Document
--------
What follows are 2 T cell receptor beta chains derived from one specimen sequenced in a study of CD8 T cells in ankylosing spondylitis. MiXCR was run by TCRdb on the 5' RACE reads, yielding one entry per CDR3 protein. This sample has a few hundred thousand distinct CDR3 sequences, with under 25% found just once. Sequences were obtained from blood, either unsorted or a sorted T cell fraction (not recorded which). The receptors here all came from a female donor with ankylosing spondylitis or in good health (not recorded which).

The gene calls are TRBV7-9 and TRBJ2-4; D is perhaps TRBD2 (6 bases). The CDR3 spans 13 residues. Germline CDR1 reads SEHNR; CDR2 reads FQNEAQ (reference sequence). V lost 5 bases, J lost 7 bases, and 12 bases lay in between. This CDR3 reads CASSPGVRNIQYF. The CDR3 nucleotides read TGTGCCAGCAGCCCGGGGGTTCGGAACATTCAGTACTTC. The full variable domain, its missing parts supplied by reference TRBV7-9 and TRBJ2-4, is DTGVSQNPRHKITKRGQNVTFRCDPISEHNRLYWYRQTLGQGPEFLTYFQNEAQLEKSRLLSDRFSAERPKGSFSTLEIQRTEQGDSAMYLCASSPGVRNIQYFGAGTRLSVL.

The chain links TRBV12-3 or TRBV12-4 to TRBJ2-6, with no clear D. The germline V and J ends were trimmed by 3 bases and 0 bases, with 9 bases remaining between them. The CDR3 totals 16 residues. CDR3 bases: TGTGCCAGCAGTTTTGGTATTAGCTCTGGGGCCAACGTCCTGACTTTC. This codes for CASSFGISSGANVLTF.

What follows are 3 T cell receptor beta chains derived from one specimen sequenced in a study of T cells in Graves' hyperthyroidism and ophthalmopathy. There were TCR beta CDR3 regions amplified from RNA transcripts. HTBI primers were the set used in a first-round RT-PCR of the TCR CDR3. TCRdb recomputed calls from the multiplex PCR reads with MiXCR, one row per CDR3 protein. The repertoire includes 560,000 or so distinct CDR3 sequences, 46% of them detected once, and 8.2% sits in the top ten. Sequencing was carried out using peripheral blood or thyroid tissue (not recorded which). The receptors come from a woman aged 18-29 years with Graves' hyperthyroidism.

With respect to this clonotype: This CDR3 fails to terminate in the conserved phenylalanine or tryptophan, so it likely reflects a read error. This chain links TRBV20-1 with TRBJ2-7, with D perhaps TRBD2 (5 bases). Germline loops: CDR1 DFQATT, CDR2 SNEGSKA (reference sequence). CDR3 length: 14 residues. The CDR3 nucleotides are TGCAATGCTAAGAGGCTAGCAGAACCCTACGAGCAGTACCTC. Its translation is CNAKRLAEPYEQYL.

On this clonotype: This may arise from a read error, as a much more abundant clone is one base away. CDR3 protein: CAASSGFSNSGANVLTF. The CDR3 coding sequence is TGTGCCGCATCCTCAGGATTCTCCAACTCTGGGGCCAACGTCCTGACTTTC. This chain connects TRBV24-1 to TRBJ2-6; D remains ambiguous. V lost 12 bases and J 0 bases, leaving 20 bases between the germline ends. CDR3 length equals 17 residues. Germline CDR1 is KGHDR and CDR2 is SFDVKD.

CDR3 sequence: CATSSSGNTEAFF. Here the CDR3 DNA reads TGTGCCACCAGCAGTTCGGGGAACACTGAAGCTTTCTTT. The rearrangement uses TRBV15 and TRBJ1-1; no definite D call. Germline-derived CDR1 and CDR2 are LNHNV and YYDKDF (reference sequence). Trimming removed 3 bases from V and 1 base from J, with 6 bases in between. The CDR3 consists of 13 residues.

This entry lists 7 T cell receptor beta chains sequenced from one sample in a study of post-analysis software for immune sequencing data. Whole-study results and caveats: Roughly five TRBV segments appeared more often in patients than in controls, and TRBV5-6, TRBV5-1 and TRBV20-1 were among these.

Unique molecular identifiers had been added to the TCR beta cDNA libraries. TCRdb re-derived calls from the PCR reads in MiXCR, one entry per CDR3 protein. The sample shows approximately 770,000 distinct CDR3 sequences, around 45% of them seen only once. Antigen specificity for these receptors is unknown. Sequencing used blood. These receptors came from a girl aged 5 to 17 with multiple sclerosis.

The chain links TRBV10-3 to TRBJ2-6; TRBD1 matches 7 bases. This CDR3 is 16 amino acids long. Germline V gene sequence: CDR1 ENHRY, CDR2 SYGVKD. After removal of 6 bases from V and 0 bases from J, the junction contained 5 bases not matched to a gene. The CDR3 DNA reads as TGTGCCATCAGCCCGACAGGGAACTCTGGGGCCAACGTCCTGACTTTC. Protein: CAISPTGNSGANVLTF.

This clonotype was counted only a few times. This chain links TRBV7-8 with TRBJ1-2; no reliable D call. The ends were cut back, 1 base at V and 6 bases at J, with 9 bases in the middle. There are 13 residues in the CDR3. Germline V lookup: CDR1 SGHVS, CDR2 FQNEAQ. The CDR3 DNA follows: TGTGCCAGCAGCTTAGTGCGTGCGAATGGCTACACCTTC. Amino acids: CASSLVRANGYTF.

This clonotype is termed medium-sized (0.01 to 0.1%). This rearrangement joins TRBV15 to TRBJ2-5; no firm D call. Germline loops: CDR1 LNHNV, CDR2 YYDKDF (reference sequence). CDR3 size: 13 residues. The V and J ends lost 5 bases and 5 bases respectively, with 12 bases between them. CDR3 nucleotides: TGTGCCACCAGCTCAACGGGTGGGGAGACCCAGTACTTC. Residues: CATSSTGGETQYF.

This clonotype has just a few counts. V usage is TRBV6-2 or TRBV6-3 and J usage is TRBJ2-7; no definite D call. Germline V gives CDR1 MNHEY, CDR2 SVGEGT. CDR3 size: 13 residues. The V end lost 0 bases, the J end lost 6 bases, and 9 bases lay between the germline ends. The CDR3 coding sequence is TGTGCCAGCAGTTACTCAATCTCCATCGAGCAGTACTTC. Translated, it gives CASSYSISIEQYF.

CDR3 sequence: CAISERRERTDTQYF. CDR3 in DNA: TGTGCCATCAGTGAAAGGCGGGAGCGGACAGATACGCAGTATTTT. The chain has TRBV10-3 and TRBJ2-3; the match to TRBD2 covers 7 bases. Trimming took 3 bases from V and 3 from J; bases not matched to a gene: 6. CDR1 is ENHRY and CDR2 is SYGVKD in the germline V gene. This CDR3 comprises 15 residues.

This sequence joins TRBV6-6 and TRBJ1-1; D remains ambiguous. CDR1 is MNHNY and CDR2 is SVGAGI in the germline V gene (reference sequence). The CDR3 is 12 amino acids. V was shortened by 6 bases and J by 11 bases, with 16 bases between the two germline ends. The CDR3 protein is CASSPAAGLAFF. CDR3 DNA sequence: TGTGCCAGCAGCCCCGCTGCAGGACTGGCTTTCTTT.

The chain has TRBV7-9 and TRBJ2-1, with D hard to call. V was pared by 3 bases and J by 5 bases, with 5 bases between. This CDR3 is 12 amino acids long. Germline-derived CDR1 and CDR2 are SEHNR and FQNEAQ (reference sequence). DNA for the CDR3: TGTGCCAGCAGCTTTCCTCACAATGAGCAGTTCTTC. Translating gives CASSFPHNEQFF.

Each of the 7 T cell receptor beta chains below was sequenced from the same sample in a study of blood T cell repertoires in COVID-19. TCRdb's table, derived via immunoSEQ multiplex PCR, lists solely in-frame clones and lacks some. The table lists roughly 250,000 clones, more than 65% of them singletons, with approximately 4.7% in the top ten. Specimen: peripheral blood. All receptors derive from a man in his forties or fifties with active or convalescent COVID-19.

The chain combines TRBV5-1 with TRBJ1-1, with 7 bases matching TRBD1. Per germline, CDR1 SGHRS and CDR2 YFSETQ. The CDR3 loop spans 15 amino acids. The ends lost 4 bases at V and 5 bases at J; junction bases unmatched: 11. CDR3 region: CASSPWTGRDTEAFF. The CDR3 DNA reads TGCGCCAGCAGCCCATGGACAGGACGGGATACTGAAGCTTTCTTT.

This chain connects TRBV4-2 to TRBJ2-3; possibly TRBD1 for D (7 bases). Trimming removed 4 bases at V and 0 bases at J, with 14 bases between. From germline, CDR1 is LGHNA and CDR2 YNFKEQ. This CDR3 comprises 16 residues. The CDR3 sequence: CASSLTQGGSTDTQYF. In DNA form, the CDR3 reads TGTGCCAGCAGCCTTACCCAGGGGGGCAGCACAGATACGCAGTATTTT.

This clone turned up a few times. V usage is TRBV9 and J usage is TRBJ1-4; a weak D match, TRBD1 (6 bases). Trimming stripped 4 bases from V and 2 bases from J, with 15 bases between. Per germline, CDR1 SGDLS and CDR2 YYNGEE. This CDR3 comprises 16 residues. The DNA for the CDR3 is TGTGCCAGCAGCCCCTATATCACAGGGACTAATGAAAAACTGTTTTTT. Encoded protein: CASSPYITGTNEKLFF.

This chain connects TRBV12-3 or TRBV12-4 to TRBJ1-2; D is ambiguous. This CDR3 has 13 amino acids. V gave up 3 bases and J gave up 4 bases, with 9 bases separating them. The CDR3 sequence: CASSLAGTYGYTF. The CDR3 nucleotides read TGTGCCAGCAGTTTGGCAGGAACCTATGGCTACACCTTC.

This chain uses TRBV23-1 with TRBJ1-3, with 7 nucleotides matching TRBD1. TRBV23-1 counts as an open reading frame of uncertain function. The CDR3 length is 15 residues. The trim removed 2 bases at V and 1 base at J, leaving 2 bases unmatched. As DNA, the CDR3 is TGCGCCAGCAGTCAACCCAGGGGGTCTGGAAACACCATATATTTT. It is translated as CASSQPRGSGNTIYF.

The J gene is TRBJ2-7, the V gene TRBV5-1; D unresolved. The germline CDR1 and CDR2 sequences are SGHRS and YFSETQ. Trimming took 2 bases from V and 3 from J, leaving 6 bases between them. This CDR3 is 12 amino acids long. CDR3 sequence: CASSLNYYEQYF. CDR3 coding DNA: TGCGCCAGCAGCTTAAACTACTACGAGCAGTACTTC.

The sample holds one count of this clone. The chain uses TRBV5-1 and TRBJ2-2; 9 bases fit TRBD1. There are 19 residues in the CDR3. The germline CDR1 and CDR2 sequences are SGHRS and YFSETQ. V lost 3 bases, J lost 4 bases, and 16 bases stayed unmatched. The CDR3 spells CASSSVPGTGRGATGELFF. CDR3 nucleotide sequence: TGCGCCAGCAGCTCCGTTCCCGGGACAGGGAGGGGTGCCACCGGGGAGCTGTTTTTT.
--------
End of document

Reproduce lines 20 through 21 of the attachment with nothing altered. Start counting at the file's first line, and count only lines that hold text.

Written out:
This clone turned up a few times. V usage is TRBV9 and J usage is TRBJ1-4; a weak D match, TRBD1 (6 bases). Trimming stripped 4 bases from V and 2 bases from J, with 15 bases between. Per germline, CDR1 SGDLS and CDR2 YYNGEE. This CDR3 comprises 16 residues. The DNA for the CDR3 is TGTGCCAGCAGCCCCTATATCACAGGGACTAATGAAAAACTGTTTTTT. Encoded protein: CASSPYITGTNEKLFF.

This chain connects TRBV12-3 or TRBV12-4 to TRBJ1-2; D is ambiguous. This CDR3 has 13 amino acids. V gave up 3 bases and J gave up 4 bases, with 9 bases separating them. The CDR3 sequence: CASSLAGTYGYTF. The CDR3 nucleotides read TGTGCCAGCAGTTTGGCAGGAACCTATGGCTACACCTTC.